client is assigned a virtual IP address by the Mobility server on the wired
network. The Mobility server manages network traffic on behalf of the client,
intercepting packets destined for the client’s virtual address and forwarding
them to the client’s current POP (point of presence) address. While the POP
address may change when the device moves to a different subnet, from one
coverage area to another, or even from one network to another, the virtual
address remains constant while any connections are active. Thus, the
Mobility server is a proxy device inserted between a client device and an
Enhancing WLAN Security
In 2007, St. Luke’s upgraded to Mobility XE mobile VPN solution [NETM07].
This migration was undertaken to enhance security and compliance with
HIPPA data transmission and privacy requirements. Mobility XE server
software was deployed in the IT department’s data center and client
software was installed on laptops, handheld devices, and tablet PCs.
With Mobility XE running on both clients and servers, all transmitted
data passed between them is encrypted using AES (Advanced Encryption
Standard) 128-bit encryption. Mobility XE also serves as an additional
firewall; devices that are not recognized by the Mobility XE server are not
allowed to access the network. This arrangement helped St. Luke’s achieve
its IT goal of having encryption for all wireless data communications.
Mobility XE also enables the IT department to centrally manage all
wireless devices used by clinicians. This allows them to monitor the
applications currently being used by any device or user, the amount of data
being transmitted, and even the remaining battery life of the wireless device.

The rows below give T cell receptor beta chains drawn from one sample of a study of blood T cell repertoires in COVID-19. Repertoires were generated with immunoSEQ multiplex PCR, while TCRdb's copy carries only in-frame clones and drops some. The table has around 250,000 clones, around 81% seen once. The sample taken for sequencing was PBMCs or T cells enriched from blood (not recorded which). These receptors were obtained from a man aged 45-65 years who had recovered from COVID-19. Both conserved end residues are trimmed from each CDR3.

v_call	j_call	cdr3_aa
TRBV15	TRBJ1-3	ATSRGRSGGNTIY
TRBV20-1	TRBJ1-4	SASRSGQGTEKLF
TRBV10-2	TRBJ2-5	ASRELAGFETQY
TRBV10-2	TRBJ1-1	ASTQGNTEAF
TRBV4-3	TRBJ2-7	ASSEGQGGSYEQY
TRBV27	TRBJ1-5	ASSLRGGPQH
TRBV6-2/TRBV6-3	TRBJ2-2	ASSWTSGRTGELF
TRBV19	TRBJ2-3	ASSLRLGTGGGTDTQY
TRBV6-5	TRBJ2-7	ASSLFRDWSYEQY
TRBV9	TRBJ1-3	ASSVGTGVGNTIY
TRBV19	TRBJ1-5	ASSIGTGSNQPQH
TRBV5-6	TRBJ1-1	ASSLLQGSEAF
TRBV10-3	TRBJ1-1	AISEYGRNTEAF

If a Mobility XE device is stolen or lost, it can be immediately quarantined by
IT executives at St. Luke’s view wireless networking as key lever in their
quest to increase clinician productivity and improved patient care. Mobile
EKG units have been deployed bringing the total of wireless devices in use to
nearly a 1,000.
1. Visit the NetMotion Web site (www.netmotionwireless.com) and access
and read other Mobility XE success stories. Discuss the patterns that
can be observed in the benefits that Mobility XE users have realized via
its deployment and use.
2. Do some Internet research on the security implications of HIPPA
requirements for hospital networks. Discuss the major types of
security mechanisms that must be in place to ensure hospital
compliance with HIPPA requirements.
3. Do some Internet research on the use of VLANs in hospitals.
Summarize the benefits of using VLANs in hospitals and identify
examples of how St. Luke’s could further enhance its wireless network
by implementing VLANs.
[CONR03] Conery-Murray, A. “Hospital Cures Wireless LAN of Dropped
Connections.” Network Magazine, January 2003.
[NETM03] Netmotion Wireless, Inc. “NetMotion Mobility: Curing the